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Reverse Mortgage Guide for Navigating the COVID Crisis

Written by:
Director of Education and Corporate Communications

The COVID-19 pandemic has hit seniors’ health the most, and it can do the same thing to their finances. For those who work, layoffs have cut off their source of income. For those who are retired, funds may be dwindling as the economy suffers and people stock up on necessities.

According to an NCOA survey of organizations that serve ageing adults, 52% reported that older adults need help affording prescription medications and 51% reported they need help to pay for groceries.

One financial resource seniors may consider drawing from is their home equity. Home equity loans and home equity lines of credit (HELOCs) are available to qualifying homeowners regardless of age. Reverse mortgages, on the other hand, are generally only available when at least one homeowner is  62 years of age or older and resides in the home as their primary residence.

Here, we review some reverse mortgage basics and how reverse mortgages borrowers may beat COVID-19.

What is a reverse mortgage?

reverse mortgage COVID-19 coronavirus help; older couple holding out a miniature house

Generally, to get a reverse mortgage,  at least one homeowner must be 62 years old and live in the property as their primary residence. You also must have a substantial amount of equity in your home. If you meet these requirements, you may be eligible to borrow against your home without repayment for as long as you live at the residence.

You can get a reverse mortgage in a few different ways: a lump sum of cash, a regular monthly loan advance, or a line of credit. When the last borrower sells the home, permanently moves out or passes away, the loan must be paid back with interest. The most common reverse mortgage, Home Equity Conversion Mortgage (HECM) loans, are federally insured but have a loan limit of  $765,600. A newer product has emerged in recent years called a proprietary reverse mortgage. Also referred to as a Jumbo Reverse Mortgage, it’s for higher-valued homes that exceed the FHA’s lending limit of $765,600 as well as condominiums that are not on the FHA approved list.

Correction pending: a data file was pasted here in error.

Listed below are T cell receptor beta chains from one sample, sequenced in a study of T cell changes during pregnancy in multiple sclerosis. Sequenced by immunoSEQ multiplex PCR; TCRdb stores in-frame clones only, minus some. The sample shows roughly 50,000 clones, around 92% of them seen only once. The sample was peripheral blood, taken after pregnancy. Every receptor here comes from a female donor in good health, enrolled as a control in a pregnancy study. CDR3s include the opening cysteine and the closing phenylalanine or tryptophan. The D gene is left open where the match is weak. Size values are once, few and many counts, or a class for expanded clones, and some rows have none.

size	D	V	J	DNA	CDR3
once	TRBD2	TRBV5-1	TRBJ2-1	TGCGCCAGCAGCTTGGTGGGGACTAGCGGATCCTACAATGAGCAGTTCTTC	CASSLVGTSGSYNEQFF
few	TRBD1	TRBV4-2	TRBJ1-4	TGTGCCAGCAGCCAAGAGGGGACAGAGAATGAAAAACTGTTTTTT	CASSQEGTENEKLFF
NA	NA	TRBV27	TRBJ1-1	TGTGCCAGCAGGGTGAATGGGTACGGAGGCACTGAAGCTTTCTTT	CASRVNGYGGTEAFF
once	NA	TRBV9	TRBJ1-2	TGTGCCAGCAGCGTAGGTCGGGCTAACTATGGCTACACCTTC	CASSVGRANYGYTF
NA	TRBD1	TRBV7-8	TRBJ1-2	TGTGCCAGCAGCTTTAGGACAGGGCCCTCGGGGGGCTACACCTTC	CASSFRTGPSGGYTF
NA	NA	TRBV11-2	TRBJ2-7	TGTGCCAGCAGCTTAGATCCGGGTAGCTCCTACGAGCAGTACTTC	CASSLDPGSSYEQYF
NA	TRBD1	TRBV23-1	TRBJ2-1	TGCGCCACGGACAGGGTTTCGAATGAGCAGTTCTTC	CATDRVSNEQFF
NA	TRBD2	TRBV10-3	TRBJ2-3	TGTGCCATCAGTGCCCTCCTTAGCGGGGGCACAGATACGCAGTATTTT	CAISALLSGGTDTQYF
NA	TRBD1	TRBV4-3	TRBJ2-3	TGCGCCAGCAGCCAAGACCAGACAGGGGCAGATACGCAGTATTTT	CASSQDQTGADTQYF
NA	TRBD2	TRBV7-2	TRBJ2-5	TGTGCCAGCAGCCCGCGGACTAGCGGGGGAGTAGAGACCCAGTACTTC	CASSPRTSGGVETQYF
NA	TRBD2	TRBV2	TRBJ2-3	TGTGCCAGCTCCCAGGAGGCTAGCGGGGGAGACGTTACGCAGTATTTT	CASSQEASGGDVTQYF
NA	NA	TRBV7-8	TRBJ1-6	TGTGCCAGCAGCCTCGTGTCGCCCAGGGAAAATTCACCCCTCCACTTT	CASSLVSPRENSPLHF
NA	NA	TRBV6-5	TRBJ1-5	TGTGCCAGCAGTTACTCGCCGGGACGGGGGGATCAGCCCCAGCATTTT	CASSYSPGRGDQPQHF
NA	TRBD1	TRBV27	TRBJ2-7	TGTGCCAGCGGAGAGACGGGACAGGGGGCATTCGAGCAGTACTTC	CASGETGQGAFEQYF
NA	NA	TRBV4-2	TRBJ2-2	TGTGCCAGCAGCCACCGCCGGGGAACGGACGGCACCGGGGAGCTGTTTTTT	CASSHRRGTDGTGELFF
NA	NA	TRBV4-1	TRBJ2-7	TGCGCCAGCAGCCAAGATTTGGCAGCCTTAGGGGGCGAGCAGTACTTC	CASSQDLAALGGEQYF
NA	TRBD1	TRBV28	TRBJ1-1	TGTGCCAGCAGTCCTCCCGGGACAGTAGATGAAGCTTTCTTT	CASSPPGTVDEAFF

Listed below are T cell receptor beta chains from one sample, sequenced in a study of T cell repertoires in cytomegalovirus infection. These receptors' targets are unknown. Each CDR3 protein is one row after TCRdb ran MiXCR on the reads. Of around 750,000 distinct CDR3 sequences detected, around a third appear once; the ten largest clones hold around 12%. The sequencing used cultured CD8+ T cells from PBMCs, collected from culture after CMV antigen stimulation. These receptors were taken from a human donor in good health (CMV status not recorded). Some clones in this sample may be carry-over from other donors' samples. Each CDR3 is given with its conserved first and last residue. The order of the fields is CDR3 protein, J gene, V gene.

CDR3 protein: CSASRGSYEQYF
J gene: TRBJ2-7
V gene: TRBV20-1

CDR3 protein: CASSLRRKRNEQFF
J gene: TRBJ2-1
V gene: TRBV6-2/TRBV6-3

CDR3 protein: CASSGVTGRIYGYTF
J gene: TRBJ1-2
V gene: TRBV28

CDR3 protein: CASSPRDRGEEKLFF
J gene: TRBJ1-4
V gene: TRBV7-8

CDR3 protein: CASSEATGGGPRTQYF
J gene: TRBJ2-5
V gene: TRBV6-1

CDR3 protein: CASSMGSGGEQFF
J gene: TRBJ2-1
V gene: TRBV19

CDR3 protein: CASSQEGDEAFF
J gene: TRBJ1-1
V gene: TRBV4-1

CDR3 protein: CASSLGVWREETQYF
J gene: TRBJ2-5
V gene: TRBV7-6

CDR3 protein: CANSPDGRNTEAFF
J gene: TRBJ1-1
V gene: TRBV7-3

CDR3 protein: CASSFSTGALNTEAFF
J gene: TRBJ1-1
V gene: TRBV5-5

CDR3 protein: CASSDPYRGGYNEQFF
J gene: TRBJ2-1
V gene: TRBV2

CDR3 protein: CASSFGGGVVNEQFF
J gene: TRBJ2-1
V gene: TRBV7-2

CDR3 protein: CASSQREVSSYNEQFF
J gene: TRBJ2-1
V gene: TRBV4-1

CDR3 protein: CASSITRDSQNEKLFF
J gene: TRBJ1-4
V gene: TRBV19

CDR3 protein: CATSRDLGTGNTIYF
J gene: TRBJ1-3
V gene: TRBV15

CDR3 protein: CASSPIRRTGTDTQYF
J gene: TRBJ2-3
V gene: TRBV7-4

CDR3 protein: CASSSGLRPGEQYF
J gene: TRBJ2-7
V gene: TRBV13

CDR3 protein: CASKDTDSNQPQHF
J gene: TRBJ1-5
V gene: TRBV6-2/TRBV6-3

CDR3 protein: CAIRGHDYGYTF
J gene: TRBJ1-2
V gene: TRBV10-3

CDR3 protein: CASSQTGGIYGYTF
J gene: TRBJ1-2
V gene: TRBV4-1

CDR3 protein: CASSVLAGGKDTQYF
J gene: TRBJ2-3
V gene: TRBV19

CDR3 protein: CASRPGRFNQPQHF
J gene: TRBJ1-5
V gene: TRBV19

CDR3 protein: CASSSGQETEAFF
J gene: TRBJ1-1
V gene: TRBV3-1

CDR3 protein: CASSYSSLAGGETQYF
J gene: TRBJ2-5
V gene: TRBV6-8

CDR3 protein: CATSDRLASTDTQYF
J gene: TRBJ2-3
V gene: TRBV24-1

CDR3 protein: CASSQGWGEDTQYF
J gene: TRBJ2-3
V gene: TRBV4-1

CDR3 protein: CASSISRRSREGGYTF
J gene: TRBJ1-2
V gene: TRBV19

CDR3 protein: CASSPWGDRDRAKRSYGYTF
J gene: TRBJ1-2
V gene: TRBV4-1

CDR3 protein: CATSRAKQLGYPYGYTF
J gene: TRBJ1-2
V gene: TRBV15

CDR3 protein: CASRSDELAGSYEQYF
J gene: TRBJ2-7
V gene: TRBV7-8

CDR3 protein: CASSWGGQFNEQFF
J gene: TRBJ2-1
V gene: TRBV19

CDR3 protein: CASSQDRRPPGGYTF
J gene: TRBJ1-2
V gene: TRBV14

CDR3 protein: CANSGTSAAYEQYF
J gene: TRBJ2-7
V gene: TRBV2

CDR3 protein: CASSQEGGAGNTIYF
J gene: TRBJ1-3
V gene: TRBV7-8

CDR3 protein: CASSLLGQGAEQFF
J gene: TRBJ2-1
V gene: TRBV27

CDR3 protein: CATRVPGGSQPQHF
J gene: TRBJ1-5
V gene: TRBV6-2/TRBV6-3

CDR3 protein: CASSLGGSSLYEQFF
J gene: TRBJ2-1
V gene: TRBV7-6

How COVID-19 affects reverse mortgages

I can’t pay my property taxes right now. Could I still lose my home?

According to the FHA, the answer is no. If you contact your HECM servicer, they can delay making your account due and payable.

I need to leave my home. Can my family stay?

If you currently have a reverse mortgage and you need to leave your home because of COVID-19, your spouse, partner, and/or family member can remain in the home. Tell your HECM servicer about your situation.

Can I still get a reverse mortgage now?

“Yes,” says Barry Rothman, foreclosure prevention specialist and Housing Counseling Program Manager at Consolidated Credit. “And borrowers have more choices to consider than before, with both federally-insured HECM’s (Home Equity Conversion Mortgages) and proprietary mortgages being offered by lenders.”

Have qualifications changed?

Qualifications for getting a reverse mortgage have not changed, but the process itself has.

For example, social distancing measures mean that all counseling has to take place over the phone instead of face-to-face. Also, because a reverse mortgage requires an appraisal, exterior-only inspections and “desktop-only” appraisals are being used.

Some lenders have also stopped offering reverse mortgages at all due to market instability. Everything depends on the servicer you work with.

Reverse mortgages can be helpful when you need large sums of cash over time but evaluate your circumstances carefully before getting one because of COVID.  Reverse mortgages are generally not suited for short-term financial needs and you should consult with a financial advisor.

More reverse mortgage resources:

Talk with a HUD-certified housing counselor for free to explore your options.

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